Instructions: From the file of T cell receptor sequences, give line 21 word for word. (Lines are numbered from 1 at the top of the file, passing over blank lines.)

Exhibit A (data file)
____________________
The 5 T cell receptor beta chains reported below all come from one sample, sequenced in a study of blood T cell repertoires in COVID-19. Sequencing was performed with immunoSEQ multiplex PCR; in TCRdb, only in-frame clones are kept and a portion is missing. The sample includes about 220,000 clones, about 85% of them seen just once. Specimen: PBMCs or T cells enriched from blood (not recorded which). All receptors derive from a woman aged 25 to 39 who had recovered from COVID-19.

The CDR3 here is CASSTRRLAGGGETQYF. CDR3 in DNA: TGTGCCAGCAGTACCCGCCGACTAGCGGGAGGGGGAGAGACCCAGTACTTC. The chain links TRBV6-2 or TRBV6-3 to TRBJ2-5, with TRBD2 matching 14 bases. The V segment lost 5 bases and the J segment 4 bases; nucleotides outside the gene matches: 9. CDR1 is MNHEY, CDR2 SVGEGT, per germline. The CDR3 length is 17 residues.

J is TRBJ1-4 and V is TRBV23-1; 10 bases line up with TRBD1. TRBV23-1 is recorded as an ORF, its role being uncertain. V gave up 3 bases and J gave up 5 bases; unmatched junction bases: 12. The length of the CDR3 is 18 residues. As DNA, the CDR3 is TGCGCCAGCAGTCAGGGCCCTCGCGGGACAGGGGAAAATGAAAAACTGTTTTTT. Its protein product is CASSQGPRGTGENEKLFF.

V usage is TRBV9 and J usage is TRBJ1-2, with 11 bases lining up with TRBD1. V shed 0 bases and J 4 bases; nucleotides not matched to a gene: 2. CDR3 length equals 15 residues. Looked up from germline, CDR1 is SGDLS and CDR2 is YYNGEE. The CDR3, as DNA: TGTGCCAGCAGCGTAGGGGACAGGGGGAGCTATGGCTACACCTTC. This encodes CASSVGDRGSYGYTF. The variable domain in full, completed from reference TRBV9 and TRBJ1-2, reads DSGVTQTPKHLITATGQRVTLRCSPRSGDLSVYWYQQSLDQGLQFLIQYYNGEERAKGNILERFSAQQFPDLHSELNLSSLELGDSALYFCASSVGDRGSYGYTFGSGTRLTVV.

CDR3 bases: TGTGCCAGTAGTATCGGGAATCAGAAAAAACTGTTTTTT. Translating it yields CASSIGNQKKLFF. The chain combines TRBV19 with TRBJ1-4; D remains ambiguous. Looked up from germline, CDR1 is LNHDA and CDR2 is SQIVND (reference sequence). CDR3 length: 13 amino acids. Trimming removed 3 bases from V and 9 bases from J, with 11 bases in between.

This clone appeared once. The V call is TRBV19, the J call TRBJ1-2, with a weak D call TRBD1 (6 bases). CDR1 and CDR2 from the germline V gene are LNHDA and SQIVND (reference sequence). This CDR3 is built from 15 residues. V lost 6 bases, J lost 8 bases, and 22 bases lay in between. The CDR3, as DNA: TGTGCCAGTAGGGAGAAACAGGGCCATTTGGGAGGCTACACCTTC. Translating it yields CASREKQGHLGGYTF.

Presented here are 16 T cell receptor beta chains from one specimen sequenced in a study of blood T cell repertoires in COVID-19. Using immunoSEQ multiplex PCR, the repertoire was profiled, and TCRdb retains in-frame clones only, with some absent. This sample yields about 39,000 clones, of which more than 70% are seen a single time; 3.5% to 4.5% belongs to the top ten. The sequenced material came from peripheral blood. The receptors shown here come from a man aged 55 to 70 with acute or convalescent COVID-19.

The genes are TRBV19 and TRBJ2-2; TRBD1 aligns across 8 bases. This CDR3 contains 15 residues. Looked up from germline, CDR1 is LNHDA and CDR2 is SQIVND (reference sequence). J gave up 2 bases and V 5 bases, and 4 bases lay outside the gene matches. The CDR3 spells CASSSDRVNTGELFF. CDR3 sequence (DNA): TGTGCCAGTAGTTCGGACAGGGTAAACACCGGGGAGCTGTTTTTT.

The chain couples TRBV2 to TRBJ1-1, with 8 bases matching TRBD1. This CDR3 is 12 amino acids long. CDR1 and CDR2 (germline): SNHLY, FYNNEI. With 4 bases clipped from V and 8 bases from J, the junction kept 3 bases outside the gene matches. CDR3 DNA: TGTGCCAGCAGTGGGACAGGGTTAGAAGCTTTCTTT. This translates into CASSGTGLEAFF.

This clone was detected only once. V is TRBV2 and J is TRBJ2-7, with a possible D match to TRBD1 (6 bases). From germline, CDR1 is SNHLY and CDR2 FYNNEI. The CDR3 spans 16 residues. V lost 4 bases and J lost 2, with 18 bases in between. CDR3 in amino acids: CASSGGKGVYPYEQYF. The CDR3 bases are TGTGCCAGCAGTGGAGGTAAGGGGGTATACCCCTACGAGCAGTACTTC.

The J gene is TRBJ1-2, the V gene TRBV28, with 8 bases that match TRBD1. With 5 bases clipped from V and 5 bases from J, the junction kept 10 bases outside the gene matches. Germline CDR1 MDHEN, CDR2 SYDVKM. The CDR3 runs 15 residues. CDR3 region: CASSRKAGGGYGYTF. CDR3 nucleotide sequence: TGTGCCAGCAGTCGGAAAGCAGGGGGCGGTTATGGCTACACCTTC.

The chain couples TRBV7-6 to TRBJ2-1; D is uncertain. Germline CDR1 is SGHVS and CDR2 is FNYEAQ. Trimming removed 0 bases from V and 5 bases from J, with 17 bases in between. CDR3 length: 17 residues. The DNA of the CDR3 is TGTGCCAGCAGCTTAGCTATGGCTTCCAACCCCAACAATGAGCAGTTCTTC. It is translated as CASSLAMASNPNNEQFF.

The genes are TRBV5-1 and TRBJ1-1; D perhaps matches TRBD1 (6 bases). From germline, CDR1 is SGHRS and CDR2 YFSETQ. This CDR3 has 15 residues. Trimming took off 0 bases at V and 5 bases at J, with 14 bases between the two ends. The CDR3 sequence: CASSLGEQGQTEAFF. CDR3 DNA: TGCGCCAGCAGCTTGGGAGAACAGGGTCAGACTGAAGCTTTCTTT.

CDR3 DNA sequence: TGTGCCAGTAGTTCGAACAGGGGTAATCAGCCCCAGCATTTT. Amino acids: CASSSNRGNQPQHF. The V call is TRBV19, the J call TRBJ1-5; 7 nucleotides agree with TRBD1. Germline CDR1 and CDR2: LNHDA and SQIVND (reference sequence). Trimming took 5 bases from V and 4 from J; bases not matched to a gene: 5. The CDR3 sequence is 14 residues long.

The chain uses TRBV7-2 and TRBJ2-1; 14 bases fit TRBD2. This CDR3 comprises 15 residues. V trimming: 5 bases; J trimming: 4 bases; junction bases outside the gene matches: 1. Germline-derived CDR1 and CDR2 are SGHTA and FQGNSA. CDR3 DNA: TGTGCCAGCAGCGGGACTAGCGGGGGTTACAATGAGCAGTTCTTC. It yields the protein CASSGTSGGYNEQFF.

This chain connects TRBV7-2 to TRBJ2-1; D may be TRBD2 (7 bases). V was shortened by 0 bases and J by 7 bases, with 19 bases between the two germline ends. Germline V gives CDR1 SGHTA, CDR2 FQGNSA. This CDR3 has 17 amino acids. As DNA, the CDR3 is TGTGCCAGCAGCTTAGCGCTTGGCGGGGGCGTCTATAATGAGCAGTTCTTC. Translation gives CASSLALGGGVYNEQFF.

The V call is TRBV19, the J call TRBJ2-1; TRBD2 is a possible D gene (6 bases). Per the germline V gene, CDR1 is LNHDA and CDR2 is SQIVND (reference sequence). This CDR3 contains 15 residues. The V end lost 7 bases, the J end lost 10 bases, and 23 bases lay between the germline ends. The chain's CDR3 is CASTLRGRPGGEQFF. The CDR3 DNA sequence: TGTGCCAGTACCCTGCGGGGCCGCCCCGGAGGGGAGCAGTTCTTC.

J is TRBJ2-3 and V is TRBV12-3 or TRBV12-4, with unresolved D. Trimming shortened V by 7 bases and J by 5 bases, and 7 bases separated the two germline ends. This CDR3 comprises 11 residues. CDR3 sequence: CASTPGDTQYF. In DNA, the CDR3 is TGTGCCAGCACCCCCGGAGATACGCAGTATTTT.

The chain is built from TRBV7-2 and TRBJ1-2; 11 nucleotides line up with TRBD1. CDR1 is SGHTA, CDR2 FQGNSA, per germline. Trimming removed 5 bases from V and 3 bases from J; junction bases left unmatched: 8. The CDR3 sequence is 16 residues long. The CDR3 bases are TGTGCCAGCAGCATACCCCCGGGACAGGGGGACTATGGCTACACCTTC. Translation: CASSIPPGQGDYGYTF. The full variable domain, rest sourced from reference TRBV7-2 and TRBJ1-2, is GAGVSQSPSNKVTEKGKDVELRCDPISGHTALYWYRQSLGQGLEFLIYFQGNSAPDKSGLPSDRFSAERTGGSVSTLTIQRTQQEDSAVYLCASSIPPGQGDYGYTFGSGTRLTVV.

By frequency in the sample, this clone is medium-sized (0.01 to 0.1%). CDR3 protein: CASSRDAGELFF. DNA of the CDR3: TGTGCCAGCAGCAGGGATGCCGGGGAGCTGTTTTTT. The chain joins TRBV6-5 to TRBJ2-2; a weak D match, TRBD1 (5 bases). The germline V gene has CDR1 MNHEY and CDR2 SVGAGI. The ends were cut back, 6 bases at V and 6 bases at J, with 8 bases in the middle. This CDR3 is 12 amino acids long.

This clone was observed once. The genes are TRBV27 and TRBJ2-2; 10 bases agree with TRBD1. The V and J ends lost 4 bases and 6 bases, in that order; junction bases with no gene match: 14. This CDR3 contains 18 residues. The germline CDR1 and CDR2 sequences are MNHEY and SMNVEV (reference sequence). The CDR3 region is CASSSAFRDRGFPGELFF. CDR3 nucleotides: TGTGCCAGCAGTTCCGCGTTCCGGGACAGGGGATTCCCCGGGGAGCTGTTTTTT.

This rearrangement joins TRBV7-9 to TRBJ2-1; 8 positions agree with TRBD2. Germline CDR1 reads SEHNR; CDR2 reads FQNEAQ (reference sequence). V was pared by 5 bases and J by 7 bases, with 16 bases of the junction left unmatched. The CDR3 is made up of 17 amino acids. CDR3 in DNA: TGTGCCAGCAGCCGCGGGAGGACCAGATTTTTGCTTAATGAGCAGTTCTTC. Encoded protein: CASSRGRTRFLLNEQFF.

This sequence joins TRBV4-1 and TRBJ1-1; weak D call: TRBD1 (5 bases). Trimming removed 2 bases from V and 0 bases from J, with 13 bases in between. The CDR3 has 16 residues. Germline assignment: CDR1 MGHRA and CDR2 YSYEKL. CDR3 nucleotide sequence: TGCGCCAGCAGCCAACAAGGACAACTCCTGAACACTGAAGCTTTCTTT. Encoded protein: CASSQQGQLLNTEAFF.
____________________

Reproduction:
This clone was observed once. The genes are TRBV27 and TRBJ2-2; 10 bases agree with TRBD1. The V and J ends lost 4 bases and 6 bases, in that order; junction bases with no gene match: 14. This CDR3 contains 18 residues. The germline CDR1 and CDR2 sequences are MNHEY and SMNVEV (reference sequence). The CDR3 region is CASSSAFRDRGFPGELFF. CDR3 nucleotides: TGTGCCAGCAGTTCCGCGTTCCGGGACAGGGGATTCCCCGGGGAGCTGTTTTTT.